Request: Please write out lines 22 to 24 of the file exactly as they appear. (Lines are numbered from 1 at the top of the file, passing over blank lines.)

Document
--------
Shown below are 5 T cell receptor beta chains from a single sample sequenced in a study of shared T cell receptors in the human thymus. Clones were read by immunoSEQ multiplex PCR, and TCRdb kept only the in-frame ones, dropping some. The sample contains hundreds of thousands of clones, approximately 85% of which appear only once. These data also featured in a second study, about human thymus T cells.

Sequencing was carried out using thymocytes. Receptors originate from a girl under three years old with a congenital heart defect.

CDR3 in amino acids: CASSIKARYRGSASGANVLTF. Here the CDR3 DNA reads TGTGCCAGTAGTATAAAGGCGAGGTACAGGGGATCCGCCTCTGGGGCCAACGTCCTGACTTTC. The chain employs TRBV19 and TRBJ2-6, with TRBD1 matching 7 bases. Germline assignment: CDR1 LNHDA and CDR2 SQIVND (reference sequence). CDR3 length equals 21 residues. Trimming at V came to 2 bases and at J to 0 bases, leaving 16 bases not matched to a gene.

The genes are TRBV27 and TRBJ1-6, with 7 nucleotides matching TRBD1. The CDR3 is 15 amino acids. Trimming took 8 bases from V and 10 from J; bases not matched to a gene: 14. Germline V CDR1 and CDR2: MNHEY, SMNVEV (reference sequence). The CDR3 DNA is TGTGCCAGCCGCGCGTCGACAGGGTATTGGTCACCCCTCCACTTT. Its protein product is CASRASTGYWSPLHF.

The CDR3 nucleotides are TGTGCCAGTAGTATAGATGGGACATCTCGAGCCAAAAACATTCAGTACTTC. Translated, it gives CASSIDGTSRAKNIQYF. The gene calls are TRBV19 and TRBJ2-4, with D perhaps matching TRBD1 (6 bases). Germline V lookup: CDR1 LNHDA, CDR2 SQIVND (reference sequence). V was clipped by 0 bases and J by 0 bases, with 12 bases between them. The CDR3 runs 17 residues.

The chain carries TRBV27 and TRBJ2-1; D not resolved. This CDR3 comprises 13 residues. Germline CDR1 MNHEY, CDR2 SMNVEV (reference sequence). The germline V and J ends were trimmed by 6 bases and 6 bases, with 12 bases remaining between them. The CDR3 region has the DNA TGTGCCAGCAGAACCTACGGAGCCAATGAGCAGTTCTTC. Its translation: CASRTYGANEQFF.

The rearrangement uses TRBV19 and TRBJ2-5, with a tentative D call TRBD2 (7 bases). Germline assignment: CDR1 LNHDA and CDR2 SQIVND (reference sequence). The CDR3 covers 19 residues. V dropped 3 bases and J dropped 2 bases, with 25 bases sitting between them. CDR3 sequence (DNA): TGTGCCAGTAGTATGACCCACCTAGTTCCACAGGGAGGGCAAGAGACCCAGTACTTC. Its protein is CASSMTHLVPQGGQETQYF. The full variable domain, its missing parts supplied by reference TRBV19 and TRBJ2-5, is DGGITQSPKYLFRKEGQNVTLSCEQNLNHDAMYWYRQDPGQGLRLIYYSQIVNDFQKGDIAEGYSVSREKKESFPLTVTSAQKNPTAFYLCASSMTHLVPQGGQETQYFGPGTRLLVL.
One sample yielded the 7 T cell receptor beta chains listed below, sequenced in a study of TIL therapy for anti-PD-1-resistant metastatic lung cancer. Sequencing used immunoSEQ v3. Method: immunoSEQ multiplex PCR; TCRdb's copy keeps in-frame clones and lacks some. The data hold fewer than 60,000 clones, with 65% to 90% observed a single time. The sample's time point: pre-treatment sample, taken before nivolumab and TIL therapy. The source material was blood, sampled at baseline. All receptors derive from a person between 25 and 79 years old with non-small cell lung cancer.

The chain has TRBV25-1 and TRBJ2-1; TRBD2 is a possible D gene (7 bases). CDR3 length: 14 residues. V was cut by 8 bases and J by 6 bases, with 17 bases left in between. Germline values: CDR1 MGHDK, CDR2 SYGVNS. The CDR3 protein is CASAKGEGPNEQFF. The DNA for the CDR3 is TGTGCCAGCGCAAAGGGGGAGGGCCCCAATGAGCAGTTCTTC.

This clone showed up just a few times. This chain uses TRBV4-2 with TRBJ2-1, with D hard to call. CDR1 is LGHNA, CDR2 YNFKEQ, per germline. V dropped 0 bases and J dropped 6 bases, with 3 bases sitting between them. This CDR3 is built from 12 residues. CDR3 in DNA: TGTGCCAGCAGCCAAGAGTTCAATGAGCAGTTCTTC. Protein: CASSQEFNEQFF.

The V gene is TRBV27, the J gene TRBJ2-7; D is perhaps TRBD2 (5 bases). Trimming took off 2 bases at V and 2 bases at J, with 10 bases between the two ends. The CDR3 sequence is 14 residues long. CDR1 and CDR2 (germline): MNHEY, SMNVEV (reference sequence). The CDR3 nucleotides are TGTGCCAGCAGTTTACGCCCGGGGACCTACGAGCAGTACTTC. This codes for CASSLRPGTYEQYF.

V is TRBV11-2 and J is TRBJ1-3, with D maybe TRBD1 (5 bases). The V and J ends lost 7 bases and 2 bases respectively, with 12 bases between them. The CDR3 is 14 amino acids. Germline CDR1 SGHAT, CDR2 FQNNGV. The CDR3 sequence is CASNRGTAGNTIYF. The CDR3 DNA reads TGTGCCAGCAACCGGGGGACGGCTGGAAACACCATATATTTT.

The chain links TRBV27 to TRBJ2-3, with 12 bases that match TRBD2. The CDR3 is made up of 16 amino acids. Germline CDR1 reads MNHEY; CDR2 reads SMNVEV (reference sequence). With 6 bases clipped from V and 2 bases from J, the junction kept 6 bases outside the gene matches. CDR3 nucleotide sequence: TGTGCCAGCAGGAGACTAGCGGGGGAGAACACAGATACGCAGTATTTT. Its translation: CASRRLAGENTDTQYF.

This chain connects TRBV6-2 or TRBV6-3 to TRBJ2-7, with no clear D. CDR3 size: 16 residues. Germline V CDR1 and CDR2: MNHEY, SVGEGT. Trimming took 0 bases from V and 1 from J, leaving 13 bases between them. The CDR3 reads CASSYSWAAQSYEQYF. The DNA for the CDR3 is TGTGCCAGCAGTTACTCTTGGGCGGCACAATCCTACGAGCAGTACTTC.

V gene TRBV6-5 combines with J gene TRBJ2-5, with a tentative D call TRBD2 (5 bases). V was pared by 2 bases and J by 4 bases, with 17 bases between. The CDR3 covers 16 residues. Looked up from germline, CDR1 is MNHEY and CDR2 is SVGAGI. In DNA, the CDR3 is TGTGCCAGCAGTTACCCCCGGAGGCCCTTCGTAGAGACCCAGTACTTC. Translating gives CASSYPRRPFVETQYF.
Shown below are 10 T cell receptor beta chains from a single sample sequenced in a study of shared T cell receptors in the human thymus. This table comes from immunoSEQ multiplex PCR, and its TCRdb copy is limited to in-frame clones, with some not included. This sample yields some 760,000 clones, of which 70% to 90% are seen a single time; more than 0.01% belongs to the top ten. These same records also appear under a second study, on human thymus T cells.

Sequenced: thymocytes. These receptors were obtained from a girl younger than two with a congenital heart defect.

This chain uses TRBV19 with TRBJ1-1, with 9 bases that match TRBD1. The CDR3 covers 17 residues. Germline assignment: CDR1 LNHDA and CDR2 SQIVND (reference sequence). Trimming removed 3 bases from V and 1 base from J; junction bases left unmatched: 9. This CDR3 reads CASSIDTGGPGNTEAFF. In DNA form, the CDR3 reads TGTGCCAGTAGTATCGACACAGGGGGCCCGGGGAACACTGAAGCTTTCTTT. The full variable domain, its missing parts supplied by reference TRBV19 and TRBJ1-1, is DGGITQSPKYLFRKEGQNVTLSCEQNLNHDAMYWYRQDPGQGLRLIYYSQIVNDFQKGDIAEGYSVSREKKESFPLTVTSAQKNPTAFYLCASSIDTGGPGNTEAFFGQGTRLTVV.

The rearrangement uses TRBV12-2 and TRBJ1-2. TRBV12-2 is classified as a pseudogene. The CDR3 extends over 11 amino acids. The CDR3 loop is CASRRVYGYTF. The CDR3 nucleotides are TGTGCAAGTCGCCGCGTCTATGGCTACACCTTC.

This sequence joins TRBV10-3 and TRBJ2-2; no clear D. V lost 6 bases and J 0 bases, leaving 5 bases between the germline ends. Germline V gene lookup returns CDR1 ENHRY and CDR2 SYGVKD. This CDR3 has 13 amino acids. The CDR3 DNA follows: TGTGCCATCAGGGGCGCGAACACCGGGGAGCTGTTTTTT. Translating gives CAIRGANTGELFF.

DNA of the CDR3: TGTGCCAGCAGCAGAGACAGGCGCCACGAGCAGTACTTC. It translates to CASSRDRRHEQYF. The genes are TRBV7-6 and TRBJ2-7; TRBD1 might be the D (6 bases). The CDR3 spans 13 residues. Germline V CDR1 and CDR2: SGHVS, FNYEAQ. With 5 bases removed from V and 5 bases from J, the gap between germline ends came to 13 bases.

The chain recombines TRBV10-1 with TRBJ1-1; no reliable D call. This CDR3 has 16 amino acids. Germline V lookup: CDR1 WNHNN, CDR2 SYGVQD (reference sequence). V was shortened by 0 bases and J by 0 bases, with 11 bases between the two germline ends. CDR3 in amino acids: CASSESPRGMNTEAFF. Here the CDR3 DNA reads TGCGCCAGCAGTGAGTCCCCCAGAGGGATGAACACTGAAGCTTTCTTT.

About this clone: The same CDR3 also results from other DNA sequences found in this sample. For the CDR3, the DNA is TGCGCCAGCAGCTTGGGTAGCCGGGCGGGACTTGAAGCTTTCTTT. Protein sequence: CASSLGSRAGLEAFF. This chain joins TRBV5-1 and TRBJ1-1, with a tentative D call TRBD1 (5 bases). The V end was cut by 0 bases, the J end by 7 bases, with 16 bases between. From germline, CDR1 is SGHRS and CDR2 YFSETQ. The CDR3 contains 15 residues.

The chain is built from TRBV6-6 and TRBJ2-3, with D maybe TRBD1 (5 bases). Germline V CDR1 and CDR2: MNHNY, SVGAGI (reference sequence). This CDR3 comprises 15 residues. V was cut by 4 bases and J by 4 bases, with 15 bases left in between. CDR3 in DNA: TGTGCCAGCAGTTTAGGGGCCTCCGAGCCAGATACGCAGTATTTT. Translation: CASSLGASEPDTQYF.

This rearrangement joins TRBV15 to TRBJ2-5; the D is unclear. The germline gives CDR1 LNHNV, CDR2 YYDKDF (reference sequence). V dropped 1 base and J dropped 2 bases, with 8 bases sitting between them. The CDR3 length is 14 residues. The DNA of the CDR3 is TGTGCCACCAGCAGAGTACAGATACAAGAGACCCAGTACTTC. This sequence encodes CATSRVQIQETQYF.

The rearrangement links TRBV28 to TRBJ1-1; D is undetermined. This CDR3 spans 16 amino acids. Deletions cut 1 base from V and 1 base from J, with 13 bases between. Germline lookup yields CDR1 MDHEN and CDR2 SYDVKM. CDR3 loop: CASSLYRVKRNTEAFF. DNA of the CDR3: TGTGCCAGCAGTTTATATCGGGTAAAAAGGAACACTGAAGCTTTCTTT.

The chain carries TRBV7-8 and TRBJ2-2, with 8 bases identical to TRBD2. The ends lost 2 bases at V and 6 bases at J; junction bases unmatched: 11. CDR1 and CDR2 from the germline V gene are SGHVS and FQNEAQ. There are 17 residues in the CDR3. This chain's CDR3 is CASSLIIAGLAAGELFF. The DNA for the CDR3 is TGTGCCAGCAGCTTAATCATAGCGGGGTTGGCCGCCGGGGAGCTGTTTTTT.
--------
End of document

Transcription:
The chain recombines TRBV10-1 with TRBJ1-1; no reliable D call. This CDR3 has 16 amino acids. Germline V lookup: CDR1 WNHNN, CDR2 SYGVQD (reference sequence). V was shortened by 0 bases and J by 0 bases, with 11 bases between the two germline ends. CDR3 in amino acids: CASSESPRGMNTEAFF. Here the CDR3 DNA reads TGCGCCAGCAGTGAGTCCCCCAGAGGGATGAACACTGAAGCTTTCTTT.

About this clone: The same CDR3 also results from other DNA sequences found in this sample. For the CDR3, the DNA is TGCGCCAGCAGCTTGGGTAGCCGGGCGGGACTTGAAGCTTTCTTT. Protein sequence: CASSLGSRAGLEAFF. This chain joins TRBV5-1 and TRBJ1-1, with a tentative D call TRBD1 (5 bases). The V end was cut by 0 bases, the J end by 7 bases, with 16 bases between. From germline, CDR1 is SGHRS and CDR2 YFSETQ. The CDR3 contains 15 residues.

The chain is built from TRBV6-6 and TRBJ2-3, with D maybe TRBD1 (5 bases). Germline V CDR1 and CDR2: MNHNY, SVGAGI (reference sequence). This CDR3 comprises 15 residues. V was cut by 4 bases and J by 4 bases, with 15 bases left in between. CDR3 in DNA: TGTGCCAGCAGTTTAGGGGCCTCCGAGCCAGATACGCAGTATTTT. Translation: CASSLGASEPDTQYF.